Kobe Bryant Was Once Accused by Phil Jackson of Sabotaging His Own High School Games

Kobe Bryant‘s early days with the Los Angeles Lakers were defined by an ascension to superstardom and three consecutive championships. But that doesn’t mean there wasn’t some drama every now and again.

In the spring of 2001, Bryant became a three-time All-Star at just 22 years old. However, the budding star was battling longtime teammate Shaquille O’Neal, often in public, as well as coach Phil Jackson, who once tossed a wild accusation about Kobe during an interview.

Kobe Bryant clashed with certain members of the Lakers

In the fall of 1996, an 18-year-old Bryant came to LA with dreams of becoming one of the all-time greats. It wouldn’t take long for that dream to come to fruition.

By his second season, Kobe became the youngest All-Star starter in NBA history. By year three, he was LA’s everyday starter putting up close to 20 points a night before being legally allowed to consume alcohol. Finally, the 1999-00 season saw the Black Mamba averaging 22.5 points, a total he would eclipse in each of the next 13 seasons.

Though as Bryant became more of a sensation with each passing season, the 6-foot-6 guard had trouble getting along with certain people. Namely, O’Neal and Jackson.

By now, the feuds with Shaq are well-documented. Although the duo won three championships, they were often oil and water off the court. In fact, former Laker Dennis Rodman demanded a vacation to Las Vegas just because he was tired of Kobe and Shaq’s constant fighting.

As for Jackson, Bryant’s battles with the Hall of Fame coach weren’t as aggressive as the ones with O’Neal. Though Kobe had a rough time buying into Jackson’s famous Triangle offense, which centers around ball movement (not exactly Bryant’s specialty at the time).

“Kobe wanted to chase the ball,” former Lakers assistant coach Jim Cleamons said in the book Three-Ring Circus: Kobe, Shaq, Phil, and the Crazy Years of the Lakers Dynasty. “The Triangle is about spacing and ball movement, not ball chasing. … But Kobe didn’t feel that. He’s like Keyshawn Johnson: ‘Just give me the ball. Just give me the ball. Put the ball in my hands.'”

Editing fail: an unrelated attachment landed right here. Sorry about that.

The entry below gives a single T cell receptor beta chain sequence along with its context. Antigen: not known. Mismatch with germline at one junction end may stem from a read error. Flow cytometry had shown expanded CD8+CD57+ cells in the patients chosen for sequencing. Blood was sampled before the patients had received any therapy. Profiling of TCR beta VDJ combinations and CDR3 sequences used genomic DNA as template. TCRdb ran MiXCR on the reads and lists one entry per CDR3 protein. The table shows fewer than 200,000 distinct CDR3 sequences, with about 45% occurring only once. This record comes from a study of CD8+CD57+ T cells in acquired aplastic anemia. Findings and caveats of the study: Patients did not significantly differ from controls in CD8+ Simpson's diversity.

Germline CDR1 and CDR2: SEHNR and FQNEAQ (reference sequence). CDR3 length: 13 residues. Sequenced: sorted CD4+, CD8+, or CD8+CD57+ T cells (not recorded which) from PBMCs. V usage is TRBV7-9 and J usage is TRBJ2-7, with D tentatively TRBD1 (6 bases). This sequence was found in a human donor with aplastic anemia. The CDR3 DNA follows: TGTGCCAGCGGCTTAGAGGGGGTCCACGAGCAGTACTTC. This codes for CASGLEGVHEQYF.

Phil Jackson accused Kobe of tanking games in high school

Los Angeles Lakers legend Kobe Bryant talks to Phil Jackson.
Kobe Bryant (R) of the Los Angeles Lakers talks with coach Phil Jackson (L). | LUCY NICHOLSON/AFP via Getty Images

During the 2000-01 season, Jackson’s second on the job, the Lakers were on a quest for another title. But with just weeks to go until the playoffs, the Zenmaster lost his cool during an interview.

Jackson spoke with Chicago Sun-Times columnist Rick Telander (transcribed by ESPN) and revealed how Bryant was still expressing displeasure with the Triangle. Namely, how it didn’t highlight his abilities as a scorer.

“The other day I said to Kobe, ‘What’s the problem?'” Jackson said. “He said, ‘The game’s too boring for me. The offense is so simple. It doesn’t display my talent.’ I said, ‘I realize that. But we’re trying to win games with the least amount of things going wrong, the fewest injuries, the least fatigue.’ He said, ‘But it doesn’t give me what I have to have for my game.'”

Soon after explaining how Kobe was “not willing to let someone else’s ideas penetrate his mind,” Jackson revealed a bizarre claim.

“Someone told me that in high school, Kobe used to sabotage his own games. So the game could be close. So he could dominate at the end. To sabotage the team process, to be so self-centered in your own process .. it’s almost stupefying.”

Phil Jackson

While it’s the first time Kobe was accused of tanking his own games, it wasn’t the first time Phil spilled the tea on private conversations shared between the two Hall of Famers. Back in 2015, Bryant explained how Phil would often take conversations they had in confidence and use them to manipulate the media against him.

Jackson’s comments hurt his camaraderie with Kobe

The accusation made by Jackson may have ultimately been a metaphor of some kind. But it nevertheless drew the ire of many, including Greg Downer, Bryant’s high school coach at Lower Merion.

“It’s ridiculous,” Downer said to the LA Times. “I’m getting tired of the microscopic existence Kobe is leading out there. To attack the integrity of myself and the integrity of my basketball program is not right. I’d like to know who his source is. It shows a lack of professionalism.”

“I don’t appreciate it personally. I can tell you, honestly, it’s 100% off base. If Phil wants to say something like that, he better recheck his sources.”

What was Kobe’s reaction? After all, Phil not only aired the contents of a private conversation but also accused the star of sabotaging his own high school games.

“I’m not going to defend myself every time,” Bryant casually explained to the LA Times. “I’m getting tired of doing that. I’m going to let my play do the talking and hopefully, everything else will fall by the wayside.”

Although Bryant seemed to let bygones be bygones, Jackson felt otherwise. As he referenced in his book The Last Season: A Team in Search of Its Soul, Phil believed his relationship with Kobe became tenuous from that day forward.

After Jackson left LA and released his book in 2004, he returned to the bench a year later. Once he patched things up with Bryant, the two would go on to win two more titles together in 2009 and 2010, giving Bryant five and Jackson 11. And best of all, no one sabotaged any games in the process.

All statistics courtesy of Basketball Reference.

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